Answer: Since you are yourself of German blood and have ended the marriage with the Jew, you may marry a German-blooded man. Should he be a civil servant, party member, or member of one of the party’s affiliates, your child — a Jewish Mischling of the first degree — will have to leave your home. Party members, members of party affiliates, and civil servants may not have a Jew in the household. However, since you have a child by a Jew, there will be problems in joining the party. The same is true for membership in the women’s organization (Frauenschaft). You will be able to join the women’s auxiliary (Frauenwerk).

Divorce due to illness

Question: I have been married for three years and have a two-year-old boy. My wife suffers from an eye twitch (an inherited form of nystagmus, as determined by a medical exam last year). The child has inherited this. The health office in Stuttgart says that any future children have a 50% chance of inheriting the disorder.

Since the birth of my boy, I have deeply torn inside. Greater than my love for my wife is the wish for healthy and numerous children, and I have long been thinking of divorcing my wife. That would be hard and pitiless toward my wife, but I cannot ignore my desire for healthy children. I ask whether a divorce under these conditions is possible.

Answer: In your case, divorce is possible neither on legal, medical, nor humane grounds. Your wife’s eye twitches are not a genetic illness in the sense of the Law for the Prevention of Genetically-Ill Offspring. There is, therefore, no grounds for divorce. §§ 33ff of the divorce law of 6 July 1938 is also not applicable, since the time period to raise the complaint has passed. Your wife’s illness is not of such seriousness as to prevent you from marrying her had you been aware of it.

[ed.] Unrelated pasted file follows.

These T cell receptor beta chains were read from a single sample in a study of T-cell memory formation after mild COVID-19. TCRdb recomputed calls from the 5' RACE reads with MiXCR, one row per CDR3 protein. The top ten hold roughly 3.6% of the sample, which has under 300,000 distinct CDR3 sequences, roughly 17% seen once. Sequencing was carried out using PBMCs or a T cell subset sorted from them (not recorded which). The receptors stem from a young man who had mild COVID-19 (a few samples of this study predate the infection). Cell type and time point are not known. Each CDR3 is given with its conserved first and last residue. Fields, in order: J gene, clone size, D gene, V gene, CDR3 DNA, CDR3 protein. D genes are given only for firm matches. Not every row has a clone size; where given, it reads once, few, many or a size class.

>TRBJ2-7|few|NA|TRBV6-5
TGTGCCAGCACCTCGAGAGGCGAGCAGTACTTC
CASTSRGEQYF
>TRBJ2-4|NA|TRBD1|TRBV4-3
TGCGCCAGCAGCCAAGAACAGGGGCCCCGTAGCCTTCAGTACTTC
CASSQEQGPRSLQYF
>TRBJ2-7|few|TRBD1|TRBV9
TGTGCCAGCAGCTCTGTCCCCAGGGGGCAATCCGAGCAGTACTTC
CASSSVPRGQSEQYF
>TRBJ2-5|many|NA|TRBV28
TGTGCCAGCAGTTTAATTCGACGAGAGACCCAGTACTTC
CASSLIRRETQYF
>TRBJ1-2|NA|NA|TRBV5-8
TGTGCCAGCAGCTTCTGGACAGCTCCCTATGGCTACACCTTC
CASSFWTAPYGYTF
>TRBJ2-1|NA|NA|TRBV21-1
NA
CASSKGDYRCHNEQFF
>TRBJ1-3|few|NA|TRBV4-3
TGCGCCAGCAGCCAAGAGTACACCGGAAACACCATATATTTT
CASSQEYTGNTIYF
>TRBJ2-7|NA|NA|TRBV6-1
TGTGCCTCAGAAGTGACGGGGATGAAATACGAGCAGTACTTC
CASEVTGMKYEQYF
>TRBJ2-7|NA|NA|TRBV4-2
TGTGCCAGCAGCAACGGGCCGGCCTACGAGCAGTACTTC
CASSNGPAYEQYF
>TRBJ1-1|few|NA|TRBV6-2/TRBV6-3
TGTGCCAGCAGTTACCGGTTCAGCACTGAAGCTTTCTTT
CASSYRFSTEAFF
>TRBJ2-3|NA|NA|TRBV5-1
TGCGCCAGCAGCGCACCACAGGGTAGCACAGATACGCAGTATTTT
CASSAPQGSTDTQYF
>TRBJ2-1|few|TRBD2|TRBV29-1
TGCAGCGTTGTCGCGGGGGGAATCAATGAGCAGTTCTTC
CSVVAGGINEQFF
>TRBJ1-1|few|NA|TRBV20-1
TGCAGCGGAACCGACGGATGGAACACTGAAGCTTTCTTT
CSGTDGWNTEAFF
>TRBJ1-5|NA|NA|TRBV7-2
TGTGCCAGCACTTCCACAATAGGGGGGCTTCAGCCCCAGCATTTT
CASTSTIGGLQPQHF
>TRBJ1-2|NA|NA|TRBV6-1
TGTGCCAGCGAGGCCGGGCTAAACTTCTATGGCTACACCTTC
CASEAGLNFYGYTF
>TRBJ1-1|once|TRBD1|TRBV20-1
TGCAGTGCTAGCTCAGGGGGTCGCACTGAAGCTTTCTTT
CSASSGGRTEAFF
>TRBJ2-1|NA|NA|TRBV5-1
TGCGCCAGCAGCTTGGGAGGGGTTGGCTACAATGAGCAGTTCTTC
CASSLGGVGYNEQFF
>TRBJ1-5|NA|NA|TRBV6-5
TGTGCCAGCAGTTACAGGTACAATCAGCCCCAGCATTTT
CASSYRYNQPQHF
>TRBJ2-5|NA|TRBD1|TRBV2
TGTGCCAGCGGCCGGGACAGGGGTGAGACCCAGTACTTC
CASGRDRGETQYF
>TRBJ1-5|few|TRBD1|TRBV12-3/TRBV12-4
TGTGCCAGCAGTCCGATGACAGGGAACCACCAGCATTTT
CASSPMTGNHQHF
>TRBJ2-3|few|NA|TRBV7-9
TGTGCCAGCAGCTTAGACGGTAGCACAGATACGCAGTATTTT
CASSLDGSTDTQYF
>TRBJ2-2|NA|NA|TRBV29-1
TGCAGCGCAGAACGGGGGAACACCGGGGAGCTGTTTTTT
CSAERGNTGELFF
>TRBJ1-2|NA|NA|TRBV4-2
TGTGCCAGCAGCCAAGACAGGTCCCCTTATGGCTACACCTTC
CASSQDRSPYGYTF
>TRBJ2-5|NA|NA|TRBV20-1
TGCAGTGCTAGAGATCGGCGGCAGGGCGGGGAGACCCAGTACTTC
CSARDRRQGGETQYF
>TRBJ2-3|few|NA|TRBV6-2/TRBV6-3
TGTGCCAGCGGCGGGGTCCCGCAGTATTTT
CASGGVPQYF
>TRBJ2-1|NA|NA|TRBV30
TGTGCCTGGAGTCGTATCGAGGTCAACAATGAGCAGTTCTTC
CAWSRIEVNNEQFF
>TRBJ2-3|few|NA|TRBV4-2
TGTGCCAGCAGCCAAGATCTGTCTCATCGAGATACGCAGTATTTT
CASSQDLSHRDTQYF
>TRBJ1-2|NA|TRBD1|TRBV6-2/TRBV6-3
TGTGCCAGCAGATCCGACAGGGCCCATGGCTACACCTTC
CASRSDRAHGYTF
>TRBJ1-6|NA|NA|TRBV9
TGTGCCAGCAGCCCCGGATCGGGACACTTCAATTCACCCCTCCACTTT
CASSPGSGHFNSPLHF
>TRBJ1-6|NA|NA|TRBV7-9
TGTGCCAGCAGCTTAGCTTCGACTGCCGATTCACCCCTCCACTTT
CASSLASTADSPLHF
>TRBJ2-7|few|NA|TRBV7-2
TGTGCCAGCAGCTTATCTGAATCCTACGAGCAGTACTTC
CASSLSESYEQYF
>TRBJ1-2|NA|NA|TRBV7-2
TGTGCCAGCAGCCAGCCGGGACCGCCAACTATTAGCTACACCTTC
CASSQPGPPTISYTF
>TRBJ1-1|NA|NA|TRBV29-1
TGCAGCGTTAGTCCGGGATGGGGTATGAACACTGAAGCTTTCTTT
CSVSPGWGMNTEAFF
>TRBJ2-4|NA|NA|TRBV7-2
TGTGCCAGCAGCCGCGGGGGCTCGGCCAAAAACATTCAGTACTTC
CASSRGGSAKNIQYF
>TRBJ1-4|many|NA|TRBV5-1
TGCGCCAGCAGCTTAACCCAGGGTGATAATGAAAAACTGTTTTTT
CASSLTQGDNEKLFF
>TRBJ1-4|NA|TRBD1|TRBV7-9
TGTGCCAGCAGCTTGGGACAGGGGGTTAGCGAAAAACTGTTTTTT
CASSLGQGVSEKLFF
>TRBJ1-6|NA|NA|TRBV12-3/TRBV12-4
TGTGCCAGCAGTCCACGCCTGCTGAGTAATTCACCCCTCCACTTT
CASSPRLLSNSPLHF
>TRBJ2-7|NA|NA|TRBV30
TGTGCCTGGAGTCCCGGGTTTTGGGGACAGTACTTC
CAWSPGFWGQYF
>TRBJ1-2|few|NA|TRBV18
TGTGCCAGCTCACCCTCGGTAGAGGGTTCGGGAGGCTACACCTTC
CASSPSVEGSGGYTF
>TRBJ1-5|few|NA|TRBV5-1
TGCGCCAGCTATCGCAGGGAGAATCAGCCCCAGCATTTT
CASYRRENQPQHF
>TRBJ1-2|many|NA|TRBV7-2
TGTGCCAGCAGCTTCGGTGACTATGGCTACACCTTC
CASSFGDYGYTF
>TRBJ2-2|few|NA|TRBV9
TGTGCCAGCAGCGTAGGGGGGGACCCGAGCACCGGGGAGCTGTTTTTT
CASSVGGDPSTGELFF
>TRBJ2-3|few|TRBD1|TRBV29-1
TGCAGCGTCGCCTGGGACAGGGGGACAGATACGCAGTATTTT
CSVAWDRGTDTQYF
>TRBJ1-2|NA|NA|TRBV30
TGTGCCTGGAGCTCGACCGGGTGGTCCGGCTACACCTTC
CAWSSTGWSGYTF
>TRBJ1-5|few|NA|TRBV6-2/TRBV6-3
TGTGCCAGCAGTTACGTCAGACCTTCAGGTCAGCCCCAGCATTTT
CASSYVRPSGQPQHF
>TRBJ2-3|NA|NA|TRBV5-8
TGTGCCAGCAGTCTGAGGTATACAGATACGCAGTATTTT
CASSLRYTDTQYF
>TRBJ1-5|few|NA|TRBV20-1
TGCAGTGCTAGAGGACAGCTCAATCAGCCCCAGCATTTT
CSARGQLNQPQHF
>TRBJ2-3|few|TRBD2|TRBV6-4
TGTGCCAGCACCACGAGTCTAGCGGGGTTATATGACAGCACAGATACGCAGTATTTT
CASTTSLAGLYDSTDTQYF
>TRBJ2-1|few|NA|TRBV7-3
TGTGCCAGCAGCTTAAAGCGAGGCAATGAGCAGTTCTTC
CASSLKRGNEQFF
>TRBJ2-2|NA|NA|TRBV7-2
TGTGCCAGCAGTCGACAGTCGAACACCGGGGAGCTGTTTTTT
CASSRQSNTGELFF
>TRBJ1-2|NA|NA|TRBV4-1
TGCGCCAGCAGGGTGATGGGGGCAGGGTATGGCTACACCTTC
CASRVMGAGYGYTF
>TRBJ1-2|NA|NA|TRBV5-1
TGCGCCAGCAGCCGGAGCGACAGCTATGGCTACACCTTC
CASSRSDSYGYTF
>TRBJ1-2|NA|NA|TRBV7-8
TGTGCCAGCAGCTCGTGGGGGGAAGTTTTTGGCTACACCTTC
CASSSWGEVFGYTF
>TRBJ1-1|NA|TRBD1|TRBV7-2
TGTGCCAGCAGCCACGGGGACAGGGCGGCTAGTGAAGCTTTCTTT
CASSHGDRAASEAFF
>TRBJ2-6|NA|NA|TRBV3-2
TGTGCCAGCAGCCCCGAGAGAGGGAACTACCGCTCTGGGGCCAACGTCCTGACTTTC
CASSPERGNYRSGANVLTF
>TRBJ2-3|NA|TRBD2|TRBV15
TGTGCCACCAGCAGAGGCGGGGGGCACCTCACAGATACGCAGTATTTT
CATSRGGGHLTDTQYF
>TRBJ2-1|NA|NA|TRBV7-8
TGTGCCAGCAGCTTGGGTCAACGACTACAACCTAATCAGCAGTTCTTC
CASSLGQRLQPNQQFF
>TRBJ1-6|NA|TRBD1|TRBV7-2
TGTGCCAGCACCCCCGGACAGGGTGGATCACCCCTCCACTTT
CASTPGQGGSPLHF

National Anthem in restaurants

Question: Must one rise and salute when the national anthem is played in restaurants?

Answer: The instructions of the Oberkommando der Wehrmacht may guide each people’s comrade: “If the national anthem is played, it should be clear to each German that he rise and give the German greeting [Heil Hitler!] as a way of expressing his convictions while it is played. This applies when one is sitting in a restaurant and the national anthem is played over the radio.”

Spousal deception about Jewish ancestry

Question: My wife is an illegitimate child and my mother-in-law told me at the time that the father of her daughter was of German blood. My own investigations could find nothing. In the past year, a brother of my wife surfaced, whom no one had told me about. When the brother applied for a marriage license at the records office, the officials determined that he was half Jewish. Meanwhile, I have a child who is four-and-a-half years old. What should I do? I already asked at the records office. I was told that I should deal with the matter in the spirit of Christian brotherly love. As a city employee, however, I have concerns.

Answer: Investigation has shown that your wife is a Mischling. We inform you that you can no longer be employed by the city. According to § 25 of the Reich Civil Service Law, you must have a spouse of German or related blood. As a result, you must either resign or divorce the Jewish Mischling of the first degree. Depending on the circumstances, you may be able to have the marriage annulled because of the deficiencies in your wife’s characteristics, if the statute of limitations has not passed.